New paper likens depression to heart disease

As well as enhancing overall health and physical function, the nutritional choices we make have also been linked to our psychological well-being. However, while plenty of studies have covered this connection, few have gone on to claim that trans-fat foods and other ill-advised options actively cause mood disorders such as depression.

However, according to a recent article in the online publication BMC Medicine, two medical professors in Spain argue that a lot of the research regarding this connection has been inherently flawed. Based on current reports, Professors Almudena Sanchez-Villegas and Miguel Martínez-González argue that – though it's apparent that diet and depression are linked, it is still unclear which condition precedes the other.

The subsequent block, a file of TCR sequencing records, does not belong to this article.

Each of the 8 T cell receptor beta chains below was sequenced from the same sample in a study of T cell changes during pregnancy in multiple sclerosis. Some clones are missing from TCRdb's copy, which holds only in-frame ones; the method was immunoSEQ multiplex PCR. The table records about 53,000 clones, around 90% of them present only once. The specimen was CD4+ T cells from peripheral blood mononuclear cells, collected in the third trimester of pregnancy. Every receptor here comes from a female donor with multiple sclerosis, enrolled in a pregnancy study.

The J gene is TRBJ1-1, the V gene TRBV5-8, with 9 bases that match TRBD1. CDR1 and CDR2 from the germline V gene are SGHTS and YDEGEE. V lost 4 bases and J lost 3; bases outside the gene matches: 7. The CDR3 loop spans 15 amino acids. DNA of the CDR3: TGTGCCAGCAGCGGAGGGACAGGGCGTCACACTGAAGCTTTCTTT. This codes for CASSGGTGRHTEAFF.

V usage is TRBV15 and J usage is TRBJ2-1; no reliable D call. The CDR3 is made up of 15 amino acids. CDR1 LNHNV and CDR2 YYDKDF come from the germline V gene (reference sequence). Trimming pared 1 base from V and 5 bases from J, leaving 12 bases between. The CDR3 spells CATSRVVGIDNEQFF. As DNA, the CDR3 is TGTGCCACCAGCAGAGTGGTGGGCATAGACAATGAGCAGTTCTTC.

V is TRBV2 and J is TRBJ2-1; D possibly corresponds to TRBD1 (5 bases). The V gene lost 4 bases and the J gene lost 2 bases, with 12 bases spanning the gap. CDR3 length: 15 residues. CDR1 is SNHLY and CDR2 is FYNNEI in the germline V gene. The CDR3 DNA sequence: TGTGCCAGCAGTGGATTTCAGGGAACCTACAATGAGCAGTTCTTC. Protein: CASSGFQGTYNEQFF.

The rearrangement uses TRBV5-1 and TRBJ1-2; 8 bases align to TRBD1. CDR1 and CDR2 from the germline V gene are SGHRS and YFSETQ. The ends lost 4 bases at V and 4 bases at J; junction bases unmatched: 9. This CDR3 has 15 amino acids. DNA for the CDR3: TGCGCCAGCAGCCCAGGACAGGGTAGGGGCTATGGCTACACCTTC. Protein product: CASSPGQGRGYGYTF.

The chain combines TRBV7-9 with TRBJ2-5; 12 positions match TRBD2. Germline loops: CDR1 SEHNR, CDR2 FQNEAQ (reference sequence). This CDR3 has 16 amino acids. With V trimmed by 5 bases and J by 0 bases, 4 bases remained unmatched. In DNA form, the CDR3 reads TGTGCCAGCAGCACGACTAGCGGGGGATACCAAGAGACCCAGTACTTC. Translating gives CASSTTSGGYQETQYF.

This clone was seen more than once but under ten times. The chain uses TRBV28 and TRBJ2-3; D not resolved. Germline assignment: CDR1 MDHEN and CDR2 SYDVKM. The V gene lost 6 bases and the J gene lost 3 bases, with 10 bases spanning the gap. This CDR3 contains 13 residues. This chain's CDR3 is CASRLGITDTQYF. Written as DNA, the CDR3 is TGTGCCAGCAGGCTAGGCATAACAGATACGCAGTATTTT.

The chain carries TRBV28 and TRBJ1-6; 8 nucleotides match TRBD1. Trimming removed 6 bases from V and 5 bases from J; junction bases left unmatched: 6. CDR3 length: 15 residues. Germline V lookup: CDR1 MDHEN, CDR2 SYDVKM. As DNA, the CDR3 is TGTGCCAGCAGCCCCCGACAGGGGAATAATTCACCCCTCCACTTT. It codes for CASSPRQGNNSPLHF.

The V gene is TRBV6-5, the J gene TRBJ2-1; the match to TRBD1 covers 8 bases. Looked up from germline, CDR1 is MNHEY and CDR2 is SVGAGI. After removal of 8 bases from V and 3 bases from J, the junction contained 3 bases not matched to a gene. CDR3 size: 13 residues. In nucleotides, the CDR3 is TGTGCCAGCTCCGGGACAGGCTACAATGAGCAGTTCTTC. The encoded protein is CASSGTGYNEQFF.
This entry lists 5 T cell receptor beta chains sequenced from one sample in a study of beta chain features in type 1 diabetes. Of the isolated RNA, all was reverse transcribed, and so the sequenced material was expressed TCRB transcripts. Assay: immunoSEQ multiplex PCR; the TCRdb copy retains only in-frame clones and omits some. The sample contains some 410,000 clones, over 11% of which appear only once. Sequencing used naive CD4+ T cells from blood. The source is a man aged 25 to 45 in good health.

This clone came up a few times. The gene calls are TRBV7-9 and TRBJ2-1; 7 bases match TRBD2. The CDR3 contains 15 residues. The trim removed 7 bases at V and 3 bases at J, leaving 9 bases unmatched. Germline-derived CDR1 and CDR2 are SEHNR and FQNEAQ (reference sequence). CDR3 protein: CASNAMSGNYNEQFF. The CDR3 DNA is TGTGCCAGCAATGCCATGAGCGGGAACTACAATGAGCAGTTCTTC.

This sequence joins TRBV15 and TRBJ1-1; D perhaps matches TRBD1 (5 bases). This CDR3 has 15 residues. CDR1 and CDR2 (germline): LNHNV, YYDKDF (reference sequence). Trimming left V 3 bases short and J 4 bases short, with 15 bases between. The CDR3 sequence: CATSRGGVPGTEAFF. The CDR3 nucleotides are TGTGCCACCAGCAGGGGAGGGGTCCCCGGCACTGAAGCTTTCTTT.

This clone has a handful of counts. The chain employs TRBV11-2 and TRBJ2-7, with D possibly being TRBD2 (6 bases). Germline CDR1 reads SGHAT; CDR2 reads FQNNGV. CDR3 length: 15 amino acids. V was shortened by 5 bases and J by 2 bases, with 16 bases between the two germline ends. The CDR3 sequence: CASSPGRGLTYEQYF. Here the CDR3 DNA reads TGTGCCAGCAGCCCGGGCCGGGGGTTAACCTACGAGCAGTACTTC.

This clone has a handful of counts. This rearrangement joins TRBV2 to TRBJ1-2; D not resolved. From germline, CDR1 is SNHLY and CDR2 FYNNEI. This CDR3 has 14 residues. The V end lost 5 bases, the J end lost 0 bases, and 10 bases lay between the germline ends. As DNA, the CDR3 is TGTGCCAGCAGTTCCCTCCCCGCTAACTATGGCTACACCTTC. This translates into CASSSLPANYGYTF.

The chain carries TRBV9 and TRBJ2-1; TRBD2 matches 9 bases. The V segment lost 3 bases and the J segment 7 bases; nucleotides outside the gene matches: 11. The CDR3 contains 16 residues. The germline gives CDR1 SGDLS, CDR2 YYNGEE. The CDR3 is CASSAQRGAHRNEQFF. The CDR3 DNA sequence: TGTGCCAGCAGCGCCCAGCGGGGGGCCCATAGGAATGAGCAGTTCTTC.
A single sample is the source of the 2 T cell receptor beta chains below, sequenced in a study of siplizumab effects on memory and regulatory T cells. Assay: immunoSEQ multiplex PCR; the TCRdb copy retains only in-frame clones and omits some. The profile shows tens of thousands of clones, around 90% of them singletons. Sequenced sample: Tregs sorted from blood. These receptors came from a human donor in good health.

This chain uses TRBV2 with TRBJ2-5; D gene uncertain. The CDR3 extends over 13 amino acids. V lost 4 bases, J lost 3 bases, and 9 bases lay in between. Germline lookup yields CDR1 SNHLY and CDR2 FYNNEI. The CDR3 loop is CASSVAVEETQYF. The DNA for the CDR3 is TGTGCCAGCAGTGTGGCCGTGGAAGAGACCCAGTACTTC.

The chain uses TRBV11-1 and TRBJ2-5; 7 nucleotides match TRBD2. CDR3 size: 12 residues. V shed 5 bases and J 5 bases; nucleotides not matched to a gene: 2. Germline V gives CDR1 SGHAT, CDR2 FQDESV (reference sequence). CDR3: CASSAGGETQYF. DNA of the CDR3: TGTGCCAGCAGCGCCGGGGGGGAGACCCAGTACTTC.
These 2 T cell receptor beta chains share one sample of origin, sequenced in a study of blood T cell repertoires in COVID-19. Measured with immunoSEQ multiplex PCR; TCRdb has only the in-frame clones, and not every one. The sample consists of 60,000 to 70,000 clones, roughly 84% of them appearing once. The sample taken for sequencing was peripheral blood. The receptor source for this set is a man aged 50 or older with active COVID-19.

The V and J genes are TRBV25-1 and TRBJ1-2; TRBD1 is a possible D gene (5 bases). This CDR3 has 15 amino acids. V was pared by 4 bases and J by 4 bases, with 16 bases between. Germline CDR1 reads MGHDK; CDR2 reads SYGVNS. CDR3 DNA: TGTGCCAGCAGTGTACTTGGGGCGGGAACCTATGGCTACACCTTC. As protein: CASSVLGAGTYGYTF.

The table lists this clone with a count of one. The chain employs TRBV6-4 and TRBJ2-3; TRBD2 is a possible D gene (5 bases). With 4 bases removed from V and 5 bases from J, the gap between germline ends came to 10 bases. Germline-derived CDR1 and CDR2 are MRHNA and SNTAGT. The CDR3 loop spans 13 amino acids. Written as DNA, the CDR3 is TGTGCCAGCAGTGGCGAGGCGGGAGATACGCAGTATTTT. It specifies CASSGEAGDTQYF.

"It is difficult to be sure that the diet is responsible for depression – it could be that depressed people make bad food choices," the paper states.

As strange as it may sound, the academics note that many of the physiological symptoms of depression – namely swelling and changes in blood vessel structure – are also present in cardiovascular disease. Since nutrition has been clinically shown to increase the risk of heart failure, it stands to reason that it may also have a direct effect on the mental condition.

"To address these issues, we need long-term, randomized clinical studies similar to ones successfully conducted for diet and cardiovascular disease risk," the paper states.

Many people experience bouts of depression as they grow older, whether its due to their long-term dietary decisions or a natural drop in hormone levels. In addition to hormone pellet implants, the anti-aging doctors at Longevity Centres of America also provide nutritional guidance for patients who wish to look and feel great as they grow older.